Has being a Black business owner impacted your success in any way?

I don’t think my identity has impacted my success with my doll business, but I did have a negative experience when applying to a very well-known charity for business funding when I was younger.  

I had plans to open a haircare shop specifically for afro hair care products and supplies. I had to pitch my business idea to a panel and one member scoffed at the idea, telling me that he ‘didn’t know there was a difference in products for coloured people’s hair’. There wasn’t a single non-white member of that panel and I think that maybe if there had been, there might have been a bit more of an awareness and less ignorance. 

I do think that there are certain industries where it would be much harder for a non-white entrepreneur to get their business off the ground – especially in the funding stage.

Is the Black Lives Matter movement making it easier for Black businesses to thrive?

I don’t know if it’s making it easier for Black businesses to thrive, but I would say it is helping a lot of businesses to gain visibility.

I’ve seen new business networking and support groups for Black business owners open up on social media, Black business directories have grown their members and it feels like there are people actively seeking out Black-owned businesses to support.

On Instagram, there have been quite a few ‘tag a Black-owned business’ posts, which is great and has meant that people have been able to signpost others to a business they might not have known about before.

It’s too early to tell whether it’s going to make a material difference, however. A few new followers don’t necessarily convert to sales, but the noise online is definitely helping to put a spotlight on the skills and talents out there that historically have been overlooked.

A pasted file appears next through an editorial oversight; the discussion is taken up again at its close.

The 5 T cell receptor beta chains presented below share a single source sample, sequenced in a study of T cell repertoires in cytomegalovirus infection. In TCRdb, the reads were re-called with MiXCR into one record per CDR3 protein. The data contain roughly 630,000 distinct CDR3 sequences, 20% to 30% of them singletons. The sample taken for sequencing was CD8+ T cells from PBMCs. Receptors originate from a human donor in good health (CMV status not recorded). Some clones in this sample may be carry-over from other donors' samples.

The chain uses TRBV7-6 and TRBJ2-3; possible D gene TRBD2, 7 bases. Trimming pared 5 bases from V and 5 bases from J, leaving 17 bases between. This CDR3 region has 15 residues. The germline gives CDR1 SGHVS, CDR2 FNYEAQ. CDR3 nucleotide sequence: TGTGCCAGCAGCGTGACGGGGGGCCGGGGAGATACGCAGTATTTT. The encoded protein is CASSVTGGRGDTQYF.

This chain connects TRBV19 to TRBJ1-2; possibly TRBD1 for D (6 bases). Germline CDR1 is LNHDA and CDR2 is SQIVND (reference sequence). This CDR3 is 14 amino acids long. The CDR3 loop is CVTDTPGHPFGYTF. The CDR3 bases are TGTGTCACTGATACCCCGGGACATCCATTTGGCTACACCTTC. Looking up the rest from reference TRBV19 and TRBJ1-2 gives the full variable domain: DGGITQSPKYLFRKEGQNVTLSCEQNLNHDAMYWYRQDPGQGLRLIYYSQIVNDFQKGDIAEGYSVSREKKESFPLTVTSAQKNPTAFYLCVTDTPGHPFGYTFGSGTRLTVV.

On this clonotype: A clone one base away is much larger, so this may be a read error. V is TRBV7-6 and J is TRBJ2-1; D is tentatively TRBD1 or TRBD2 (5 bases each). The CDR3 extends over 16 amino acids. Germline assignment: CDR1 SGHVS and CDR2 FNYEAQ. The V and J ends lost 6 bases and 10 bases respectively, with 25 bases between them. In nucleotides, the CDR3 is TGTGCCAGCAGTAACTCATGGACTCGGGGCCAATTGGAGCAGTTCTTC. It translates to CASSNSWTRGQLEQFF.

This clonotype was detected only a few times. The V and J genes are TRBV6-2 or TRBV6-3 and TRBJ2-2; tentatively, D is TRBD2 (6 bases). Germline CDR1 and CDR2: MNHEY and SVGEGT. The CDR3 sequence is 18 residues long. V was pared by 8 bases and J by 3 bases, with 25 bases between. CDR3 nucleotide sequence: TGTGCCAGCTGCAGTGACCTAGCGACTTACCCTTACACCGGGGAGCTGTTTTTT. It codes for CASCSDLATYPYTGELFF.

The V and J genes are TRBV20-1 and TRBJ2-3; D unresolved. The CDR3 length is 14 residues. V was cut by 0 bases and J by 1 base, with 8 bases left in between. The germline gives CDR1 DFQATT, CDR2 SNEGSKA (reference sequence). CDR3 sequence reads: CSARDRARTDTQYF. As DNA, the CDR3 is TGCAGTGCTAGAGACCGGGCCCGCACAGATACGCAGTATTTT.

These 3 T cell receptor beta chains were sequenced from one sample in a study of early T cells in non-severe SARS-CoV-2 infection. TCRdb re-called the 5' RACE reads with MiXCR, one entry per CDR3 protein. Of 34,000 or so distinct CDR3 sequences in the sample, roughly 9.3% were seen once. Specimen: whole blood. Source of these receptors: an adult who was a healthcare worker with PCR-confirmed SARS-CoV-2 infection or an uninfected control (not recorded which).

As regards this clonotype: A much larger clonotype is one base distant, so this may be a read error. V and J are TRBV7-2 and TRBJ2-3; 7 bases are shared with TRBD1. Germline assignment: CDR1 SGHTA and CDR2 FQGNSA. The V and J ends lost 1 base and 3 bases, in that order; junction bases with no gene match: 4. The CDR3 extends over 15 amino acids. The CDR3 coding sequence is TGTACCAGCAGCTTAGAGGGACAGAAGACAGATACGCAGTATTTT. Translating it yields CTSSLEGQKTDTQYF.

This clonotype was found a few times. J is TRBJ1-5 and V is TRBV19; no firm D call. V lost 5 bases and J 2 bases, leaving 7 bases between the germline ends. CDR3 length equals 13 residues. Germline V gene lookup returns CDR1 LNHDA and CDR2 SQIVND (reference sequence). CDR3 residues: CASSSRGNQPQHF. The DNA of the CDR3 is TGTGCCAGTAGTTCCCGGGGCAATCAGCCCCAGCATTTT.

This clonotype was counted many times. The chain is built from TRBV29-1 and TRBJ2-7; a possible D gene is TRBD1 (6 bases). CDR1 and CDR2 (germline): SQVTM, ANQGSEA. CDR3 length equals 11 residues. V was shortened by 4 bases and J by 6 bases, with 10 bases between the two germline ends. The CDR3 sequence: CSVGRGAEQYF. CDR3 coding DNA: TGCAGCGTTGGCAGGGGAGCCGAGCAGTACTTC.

What advice do you have for other women looking to set up their own business?

Go for it, trust your gut, don’t overthink things and keep good records! That’s all the advice I wish I had taken when I was starting out! 

Putting systems and processes in place is key as it’s easy to get yourself in a mess (as I often do). Don’t be afraid to ask for help when you need it, or to take help when it is offered!  Learn how to use the online scheduling tools – any apps or programs that can take the workload off your hands is worth looking into.   

Make time for yourself where you are not working, set aside some downtime and get a cleaner! No, really – get a cleaner!

What plans do you have for Thimble & Doll going forwards?

Lockdown has given me a lot of time to think about what is next. I have been working on new designs, I have new products in the pipeline and in mid-July, I’ll be adding a new collection of dolls to my online shop.

I’ve also been working on plans for a new arm of my business which is really exciting – but I can’t say too much about that yet!

I’m really looking forward to getting back out there at makers’ markets. I miss the interaction with my customers face-to-face so I plan on attending as many as I can when the world opens back up for business and indoor markets are back on.

You can check out Alisha’s beautiful dolls on her website, her Facebook page and Instagram.